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The "Memory Leaks Solution" Lesson is part of the full, Mastering Chrome Developer Tools v2 course featured in this preview video. Here's what you'd learn in this lesson:

Jon walks through the solution to the Memory Leaks Exercise using the Chrome Task Manager to identify the page with the memory leak. Then, Jon figures the potential causes of the memory leak by using the Heap snapshot.

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Transcript from the "Memory Leaks Solution" Lesson

>> Jon Kuperman: All right, for this one we have kinda two options here for how to figure out if there's a memory leak on a page. We can use the Task Manager that I showed earlier, or we can use the performance panel and the memory section of it. They're really both just as good as each other.

[00:00:13] I'm gonna use the Task Manager, I think I find it a little bit easier to read. So I'm gonna ahead and open up this Task Manager here. And make sure you have the JavaScript memory turned on, and so we can kinda see over here as JavaScript memory goes, you wanna top down, so we're seeing which tabs have the most JavaScript memory.

[00:00:31] So yeah, so we're kind of gonna go to the first one here, and go back over here and see how the JavaScript memory is doing. Looks like we're at 12,000 and it's staying pretty stable. So then we'll go to the second page and pack over the JavaScript memory, and it goes up to 14, but then it just stables back out and stays still.

[00:00:51] So I'm gonna go to the third one here, and looks like this one goes up to 12,000, and now 15,017. So it's long and we stay here, so this is a really good candidate, it's just shot to the top here. So this one definitely has a memory leak.

[00:01:05] If we wanted to just check to be thorough, this fourth one, we can go through this one as well, and just see that it is staying really stable. So this one looks like it loads about 18,000, and then just stays. So given that, it's the third one, we'll go back through here.

[00:01:24] We can open up the DevTools. If we wanted to, we can do a performance thing, see that there's a memory leak, but since we're pretty confident at this point, I'll just take a heap snapshot. So I go ahead and record that. And as this finishes up, we just kinda wanna see what has the biggest shallow size.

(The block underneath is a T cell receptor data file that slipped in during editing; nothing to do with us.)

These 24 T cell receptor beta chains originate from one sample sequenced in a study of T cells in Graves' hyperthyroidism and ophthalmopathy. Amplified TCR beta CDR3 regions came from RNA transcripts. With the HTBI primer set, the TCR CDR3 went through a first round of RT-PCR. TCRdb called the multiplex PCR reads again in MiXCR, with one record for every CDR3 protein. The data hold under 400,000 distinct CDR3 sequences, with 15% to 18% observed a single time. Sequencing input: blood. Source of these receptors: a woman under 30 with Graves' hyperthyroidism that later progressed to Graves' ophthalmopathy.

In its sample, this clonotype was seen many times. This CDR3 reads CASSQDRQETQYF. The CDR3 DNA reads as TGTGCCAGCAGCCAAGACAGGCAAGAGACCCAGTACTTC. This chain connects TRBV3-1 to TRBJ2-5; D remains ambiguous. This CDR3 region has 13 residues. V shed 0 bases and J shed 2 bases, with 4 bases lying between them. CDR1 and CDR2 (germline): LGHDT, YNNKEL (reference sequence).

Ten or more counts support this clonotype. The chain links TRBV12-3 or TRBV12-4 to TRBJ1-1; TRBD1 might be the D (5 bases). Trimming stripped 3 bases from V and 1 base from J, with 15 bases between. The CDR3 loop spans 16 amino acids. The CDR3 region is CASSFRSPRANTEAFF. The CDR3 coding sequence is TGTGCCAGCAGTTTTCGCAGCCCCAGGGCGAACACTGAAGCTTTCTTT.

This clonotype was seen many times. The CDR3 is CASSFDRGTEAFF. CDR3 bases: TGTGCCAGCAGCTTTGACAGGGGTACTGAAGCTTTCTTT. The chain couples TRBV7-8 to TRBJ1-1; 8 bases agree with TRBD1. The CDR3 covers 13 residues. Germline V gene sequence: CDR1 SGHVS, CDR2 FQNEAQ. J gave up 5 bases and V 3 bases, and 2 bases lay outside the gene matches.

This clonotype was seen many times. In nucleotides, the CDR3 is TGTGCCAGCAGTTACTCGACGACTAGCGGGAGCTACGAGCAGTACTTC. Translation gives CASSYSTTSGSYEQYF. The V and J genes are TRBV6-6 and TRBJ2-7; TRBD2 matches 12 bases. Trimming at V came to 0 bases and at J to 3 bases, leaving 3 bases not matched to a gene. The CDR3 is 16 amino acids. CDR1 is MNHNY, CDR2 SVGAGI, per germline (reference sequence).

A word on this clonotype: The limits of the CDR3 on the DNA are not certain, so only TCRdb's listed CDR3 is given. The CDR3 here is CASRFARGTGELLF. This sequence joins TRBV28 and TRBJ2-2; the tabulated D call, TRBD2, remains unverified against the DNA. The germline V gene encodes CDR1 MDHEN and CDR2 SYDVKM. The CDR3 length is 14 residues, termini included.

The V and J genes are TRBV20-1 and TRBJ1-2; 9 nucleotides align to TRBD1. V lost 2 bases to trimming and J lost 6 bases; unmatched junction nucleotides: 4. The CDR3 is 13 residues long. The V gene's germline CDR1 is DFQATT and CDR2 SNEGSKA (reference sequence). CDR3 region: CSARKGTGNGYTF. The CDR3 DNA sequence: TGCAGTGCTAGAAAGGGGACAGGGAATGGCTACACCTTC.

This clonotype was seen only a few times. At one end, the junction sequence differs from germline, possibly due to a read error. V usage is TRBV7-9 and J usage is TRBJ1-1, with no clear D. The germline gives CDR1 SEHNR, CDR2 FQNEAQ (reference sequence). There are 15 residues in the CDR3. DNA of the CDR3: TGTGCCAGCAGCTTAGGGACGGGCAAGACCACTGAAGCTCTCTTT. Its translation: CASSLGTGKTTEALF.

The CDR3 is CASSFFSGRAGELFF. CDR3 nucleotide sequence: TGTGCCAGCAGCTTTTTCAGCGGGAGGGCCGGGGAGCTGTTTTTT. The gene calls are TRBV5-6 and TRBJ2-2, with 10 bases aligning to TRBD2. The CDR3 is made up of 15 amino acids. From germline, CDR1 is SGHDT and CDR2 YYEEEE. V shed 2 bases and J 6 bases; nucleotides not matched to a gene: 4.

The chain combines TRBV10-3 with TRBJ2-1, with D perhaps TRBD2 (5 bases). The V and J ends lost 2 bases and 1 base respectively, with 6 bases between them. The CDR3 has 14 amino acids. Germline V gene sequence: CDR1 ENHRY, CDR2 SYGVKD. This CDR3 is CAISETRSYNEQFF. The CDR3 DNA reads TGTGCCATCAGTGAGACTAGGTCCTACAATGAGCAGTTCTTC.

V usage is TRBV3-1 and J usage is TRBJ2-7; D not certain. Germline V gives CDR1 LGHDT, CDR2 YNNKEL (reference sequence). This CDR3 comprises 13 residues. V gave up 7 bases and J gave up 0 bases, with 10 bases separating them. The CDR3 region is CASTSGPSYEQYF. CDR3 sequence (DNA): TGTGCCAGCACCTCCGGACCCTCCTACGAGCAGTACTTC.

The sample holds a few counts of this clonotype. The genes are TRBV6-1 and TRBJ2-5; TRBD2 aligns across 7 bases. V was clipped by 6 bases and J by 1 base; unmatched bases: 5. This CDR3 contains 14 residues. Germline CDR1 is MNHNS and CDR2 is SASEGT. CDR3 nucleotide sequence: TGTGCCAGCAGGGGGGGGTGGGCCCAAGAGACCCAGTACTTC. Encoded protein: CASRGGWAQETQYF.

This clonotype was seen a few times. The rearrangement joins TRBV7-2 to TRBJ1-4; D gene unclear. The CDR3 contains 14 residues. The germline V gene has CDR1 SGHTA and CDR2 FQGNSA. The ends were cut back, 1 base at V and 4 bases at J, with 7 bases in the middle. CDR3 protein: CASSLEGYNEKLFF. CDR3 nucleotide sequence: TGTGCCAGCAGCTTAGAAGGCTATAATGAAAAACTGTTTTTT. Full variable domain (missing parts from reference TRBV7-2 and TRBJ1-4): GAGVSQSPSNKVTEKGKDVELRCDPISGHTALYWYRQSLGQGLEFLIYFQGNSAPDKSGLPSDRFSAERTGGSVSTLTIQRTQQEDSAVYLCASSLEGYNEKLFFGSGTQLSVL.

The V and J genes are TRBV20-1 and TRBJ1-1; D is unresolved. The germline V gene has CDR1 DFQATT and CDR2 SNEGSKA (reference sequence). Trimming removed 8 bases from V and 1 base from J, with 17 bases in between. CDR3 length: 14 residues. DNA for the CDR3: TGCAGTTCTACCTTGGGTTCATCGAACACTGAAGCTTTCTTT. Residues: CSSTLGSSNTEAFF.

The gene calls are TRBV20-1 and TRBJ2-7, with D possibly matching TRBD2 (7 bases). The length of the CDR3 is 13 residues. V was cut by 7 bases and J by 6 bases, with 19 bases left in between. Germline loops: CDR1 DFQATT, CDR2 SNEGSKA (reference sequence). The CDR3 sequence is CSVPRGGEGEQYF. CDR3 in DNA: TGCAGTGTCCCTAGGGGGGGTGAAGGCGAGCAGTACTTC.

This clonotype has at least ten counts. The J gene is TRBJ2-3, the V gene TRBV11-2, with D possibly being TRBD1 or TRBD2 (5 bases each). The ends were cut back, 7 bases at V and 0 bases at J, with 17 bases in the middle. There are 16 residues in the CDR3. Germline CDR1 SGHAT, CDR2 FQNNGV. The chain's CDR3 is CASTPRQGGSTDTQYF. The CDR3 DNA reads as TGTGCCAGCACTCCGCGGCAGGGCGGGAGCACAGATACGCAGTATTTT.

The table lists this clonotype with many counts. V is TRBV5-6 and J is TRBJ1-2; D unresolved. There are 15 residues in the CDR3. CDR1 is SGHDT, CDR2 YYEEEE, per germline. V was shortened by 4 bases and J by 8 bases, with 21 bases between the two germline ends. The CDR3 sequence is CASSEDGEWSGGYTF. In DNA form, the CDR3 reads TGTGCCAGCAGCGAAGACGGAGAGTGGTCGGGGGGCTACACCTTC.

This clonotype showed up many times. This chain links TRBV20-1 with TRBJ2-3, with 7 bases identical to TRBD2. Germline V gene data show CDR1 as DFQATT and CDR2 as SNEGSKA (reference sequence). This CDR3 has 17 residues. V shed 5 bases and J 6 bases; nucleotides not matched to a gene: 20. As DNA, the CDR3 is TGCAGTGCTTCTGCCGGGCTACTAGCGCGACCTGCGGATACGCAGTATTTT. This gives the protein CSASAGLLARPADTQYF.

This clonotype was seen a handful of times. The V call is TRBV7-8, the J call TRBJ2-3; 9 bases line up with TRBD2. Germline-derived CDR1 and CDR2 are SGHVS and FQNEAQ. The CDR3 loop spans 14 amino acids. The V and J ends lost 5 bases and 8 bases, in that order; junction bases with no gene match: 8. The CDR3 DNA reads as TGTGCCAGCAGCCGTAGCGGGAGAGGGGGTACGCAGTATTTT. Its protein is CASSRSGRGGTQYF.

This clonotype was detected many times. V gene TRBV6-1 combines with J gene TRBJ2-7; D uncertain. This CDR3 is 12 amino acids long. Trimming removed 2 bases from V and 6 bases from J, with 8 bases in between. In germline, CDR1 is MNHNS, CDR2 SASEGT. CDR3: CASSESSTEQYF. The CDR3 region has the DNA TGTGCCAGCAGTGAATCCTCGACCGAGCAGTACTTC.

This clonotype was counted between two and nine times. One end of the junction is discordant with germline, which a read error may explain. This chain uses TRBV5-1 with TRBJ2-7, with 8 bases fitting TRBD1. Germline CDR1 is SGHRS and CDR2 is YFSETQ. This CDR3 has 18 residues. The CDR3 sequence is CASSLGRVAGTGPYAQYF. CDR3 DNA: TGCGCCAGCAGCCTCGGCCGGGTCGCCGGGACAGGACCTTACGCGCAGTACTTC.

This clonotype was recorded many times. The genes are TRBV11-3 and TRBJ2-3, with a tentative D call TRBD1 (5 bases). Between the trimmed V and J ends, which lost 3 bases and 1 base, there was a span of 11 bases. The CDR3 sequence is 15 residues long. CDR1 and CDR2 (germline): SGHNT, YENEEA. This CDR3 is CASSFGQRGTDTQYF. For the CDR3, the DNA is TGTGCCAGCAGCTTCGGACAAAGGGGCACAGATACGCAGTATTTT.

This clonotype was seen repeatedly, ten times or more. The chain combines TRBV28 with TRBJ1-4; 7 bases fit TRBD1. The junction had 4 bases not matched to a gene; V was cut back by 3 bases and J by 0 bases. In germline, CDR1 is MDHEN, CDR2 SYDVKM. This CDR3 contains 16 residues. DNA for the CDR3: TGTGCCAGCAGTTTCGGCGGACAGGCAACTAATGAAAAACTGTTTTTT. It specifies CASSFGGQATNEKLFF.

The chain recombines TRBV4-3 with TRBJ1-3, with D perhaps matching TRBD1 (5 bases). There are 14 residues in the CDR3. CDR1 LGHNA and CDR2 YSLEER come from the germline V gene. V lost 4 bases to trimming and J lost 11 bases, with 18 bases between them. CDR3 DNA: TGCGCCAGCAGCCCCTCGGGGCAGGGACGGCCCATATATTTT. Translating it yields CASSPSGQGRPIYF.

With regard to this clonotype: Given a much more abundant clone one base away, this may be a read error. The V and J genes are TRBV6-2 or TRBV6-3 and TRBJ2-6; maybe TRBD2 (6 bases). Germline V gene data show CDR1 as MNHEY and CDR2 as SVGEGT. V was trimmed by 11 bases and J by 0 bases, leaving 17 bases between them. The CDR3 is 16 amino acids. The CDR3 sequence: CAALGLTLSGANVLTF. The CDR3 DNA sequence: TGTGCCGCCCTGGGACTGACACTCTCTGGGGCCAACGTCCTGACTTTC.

[00:01:40] So again, the biggest shallow size we see that we're getting all these strings, these strings are getting populated from somewhere, so you can kinda drill down into it. You can click on one of them, you can see that they are coming from here, inside an array, inside the window object, inside the document.

[00:01:55] And anyway, you can see they're coming from inside this init function. So if we were to go back over into our code base and take a look at the file here, we can see that we have this init function, it's calling grow, just pushing a bunch of stuff in there.

[00:02:09] Again, the thing that's a little bit unfortunate about the memory leak process is that don't get that same one-to-one mapping that you get in the profile, so you can't say like, where is this string coming from? What line of code is it? Cuz it's not really looking at it that way.

[00:02:22] It's really looking at it over time, how much memory is being used and what's going in it. It doesn't keep references to what triggered it or what caused it. Whereas the JavaScript CPU, there's a one-to-one relationship, right? It's your code that's triggering stuff, so it's pretty easy to go back and forth.

[00:02:38] But you can get a lot of context clues here, like what type it is, what it's being stuck inside of, like an array, things like that. And you can kinda use that to try to identify where it's coming from. If you do ever see that DOM nodes are the problem, those ones are a little bit easier.

[00:02:51] You can click on any DOM node in this list here, and then you can do that dollar sign zero trick that we learned back from over here. And it'll bring the DOM node that you've clicked on into the memory, into the console. But if you're dealing with primitives, like strings, or arrays, or something like that, you're gonna have to just take the hints, and then start looking through your code and see what might be causing them.